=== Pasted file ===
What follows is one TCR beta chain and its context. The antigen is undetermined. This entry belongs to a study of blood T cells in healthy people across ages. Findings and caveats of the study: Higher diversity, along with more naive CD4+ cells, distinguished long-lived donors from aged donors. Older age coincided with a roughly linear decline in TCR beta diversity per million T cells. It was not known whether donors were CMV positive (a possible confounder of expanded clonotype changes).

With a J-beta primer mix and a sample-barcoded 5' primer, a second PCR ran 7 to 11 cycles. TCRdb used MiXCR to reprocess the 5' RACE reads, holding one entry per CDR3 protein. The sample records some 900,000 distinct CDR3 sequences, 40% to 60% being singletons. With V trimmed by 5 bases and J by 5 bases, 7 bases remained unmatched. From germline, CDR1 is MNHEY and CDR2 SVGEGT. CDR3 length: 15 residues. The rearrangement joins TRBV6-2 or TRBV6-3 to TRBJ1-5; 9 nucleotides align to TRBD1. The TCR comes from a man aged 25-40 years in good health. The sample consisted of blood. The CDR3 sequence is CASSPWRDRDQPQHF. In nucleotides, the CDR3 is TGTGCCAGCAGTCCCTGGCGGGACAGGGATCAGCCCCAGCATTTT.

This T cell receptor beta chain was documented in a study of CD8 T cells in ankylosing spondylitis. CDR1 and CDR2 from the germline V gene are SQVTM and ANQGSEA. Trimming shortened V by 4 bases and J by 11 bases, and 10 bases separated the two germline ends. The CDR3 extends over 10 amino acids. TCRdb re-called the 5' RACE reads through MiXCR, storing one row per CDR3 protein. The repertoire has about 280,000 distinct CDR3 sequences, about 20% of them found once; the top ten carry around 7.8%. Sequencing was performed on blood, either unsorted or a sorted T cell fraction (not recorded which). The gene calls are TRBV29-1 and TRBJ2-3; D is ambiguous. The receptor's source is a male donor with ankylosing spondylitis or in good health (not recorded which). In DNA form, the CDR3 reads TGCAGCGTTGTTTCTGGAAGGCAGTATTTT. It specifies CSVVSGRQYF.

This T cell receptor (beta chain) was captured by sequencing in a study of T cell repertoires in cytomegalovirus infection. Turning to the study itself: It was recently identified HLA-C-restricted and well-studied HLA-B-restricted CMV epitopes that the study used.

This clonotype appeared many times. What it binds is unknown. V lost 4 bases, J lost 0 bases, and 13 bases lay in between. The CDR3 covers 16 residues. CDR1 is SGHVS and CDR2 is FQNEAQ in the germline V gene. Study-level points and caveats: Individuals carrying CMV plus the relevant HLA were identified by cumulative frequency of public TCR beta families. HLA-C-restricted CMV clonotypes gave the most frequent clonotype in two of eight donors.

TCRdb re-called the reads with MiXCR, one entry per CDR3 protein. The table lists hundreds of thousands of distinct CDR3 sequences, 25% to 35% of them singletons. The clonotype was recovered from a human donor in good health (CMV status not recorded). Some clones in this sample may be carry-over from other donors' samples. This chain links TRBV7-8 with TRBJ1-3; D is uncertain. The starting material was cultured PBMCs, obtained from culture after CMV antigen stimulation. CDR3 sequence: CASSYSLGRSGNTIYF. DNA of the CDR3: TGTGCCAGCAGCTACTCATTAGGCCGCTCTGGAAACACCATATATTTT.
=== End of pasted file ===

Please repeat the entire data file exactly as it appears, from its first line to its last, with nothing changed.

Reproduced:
What follows is one TCR beta chain and its context. The antigen is undetermined. This entry belongs to a study of blood T cells in healthy people across ages. Findings and caveats of the study: Higher diversity, along with more naive CD4+ cells, distinguished long-lived donors from aged donors. Older age coincided with a roughly linear decline in TCR beta diversity per million T cells. It was not known whether donors were CMV positive (a possible confounder of expanded clonotype changes).

With a J-beta primer mix and a sample-barcoded 5' primer, a second PCR ran 7 to 11 cycles. TCRdb used MiXCR to reprocess the 5' RACE reads, holding one entry per CDR3 protein. The sample records some 900,000 distinct CDR3 sequences, 40% to 60% being singletons. With V trimmed by 5 bases and J by 5 bases, 7 bases remained unmatched. From germline, CDR1 is MNHEY and CDR2 SVGEGT. CDR3 length: 15 residues. The rearrangement joins TRBV6-2 or TRBV6-3 to TRBJ1-5; 9 nucleotides align to TRBD1. The TCR comes from a man aged 25-40 years in good health. The sample consisted of blood. The CDR3 sequence is CASSPWRDRDQPQHF. In nucleotides, the CDR3 is TGTGCCAGCAGTCCCTGGCGGGACAGGGATCAGCCCCAGCATTTT.

This T cell receptor beta chain was documented in a study of CD8 T cells in ankylosing spondylitis. CDR1 and CDR2 from the germline V gene are SQVTM and ANQGSEA. Trimming shortened V by 4 bases and J by 11 bases, and 10 bases separated the two germline ends. The CDR3 extends over 10 amino acids. TCRdb re-called the 5' RACE reads through MiXCR, storing one row per CDR3 protein. The repertoire has about 280,000 distinct CDR3 sequences, about 20% of them found once; the top ten carry around 7.8%. Sequencing was performed on blood, either unsorted or a sorted T cell fraction (not recorded which). The gene calls are TRBV29-1 and TRBJ2-3; D is ambiguous. The receptor's source is a male donor with ankylosing spondylitis or in good health (not recorded which). In DNA form, the CDR3 reads TGCAGCGTTGTTTCTGGAAGGCAGTATTTT. It specifies CSVVSGRQYF.

This T cell receptor (beta chain) was captured by sequencing in a study of T cell repertoires in cytomegalovirus infection. Turning to the study itself: It was recently identified HLA-C-restricted and well-studied HLA-B-restricted CMV epitopes that the study used.

This clonotype appeared many times. What it binds is unknown. V lost 4 bases, J lost 0 bases, and 13 bases lay in between. The CDR3 covers 16 residues. CDR1 is SGHVS and CDR2 is FQNEAQ in the germline V gene. Study-level points and caveats: Individuals carrying CMV plus the relevant HLA were identified by cumulative frequency of public TCR beta families. HLA-C-restricted CMV clonotypes gave the most frequent clonotype in two of eight donors.

TCRdb re-called the reads with MiXCR, one entry per CDR3 protein. The table lists hundreds of thousands of distinct CDR3 sequences, 25% to 35% of them singletons. The clonotype was recovered from a human donor in good health (CMV status not recorded). Some clones in this sample may be carry-over from other donors' samples. This chain links TRBV7-8 with TRBJ1-3; D is uncertain. The starting material was cultured PBMCs, obtained from culture after CMV antigen stimulation. CDR3 sequence: CASSYSLGRSGNTIYF. DNA of the CDR3: TGTGCCAGCAGCTACTCATTAGGCCGCTCTGGAAACACCATATATTTT.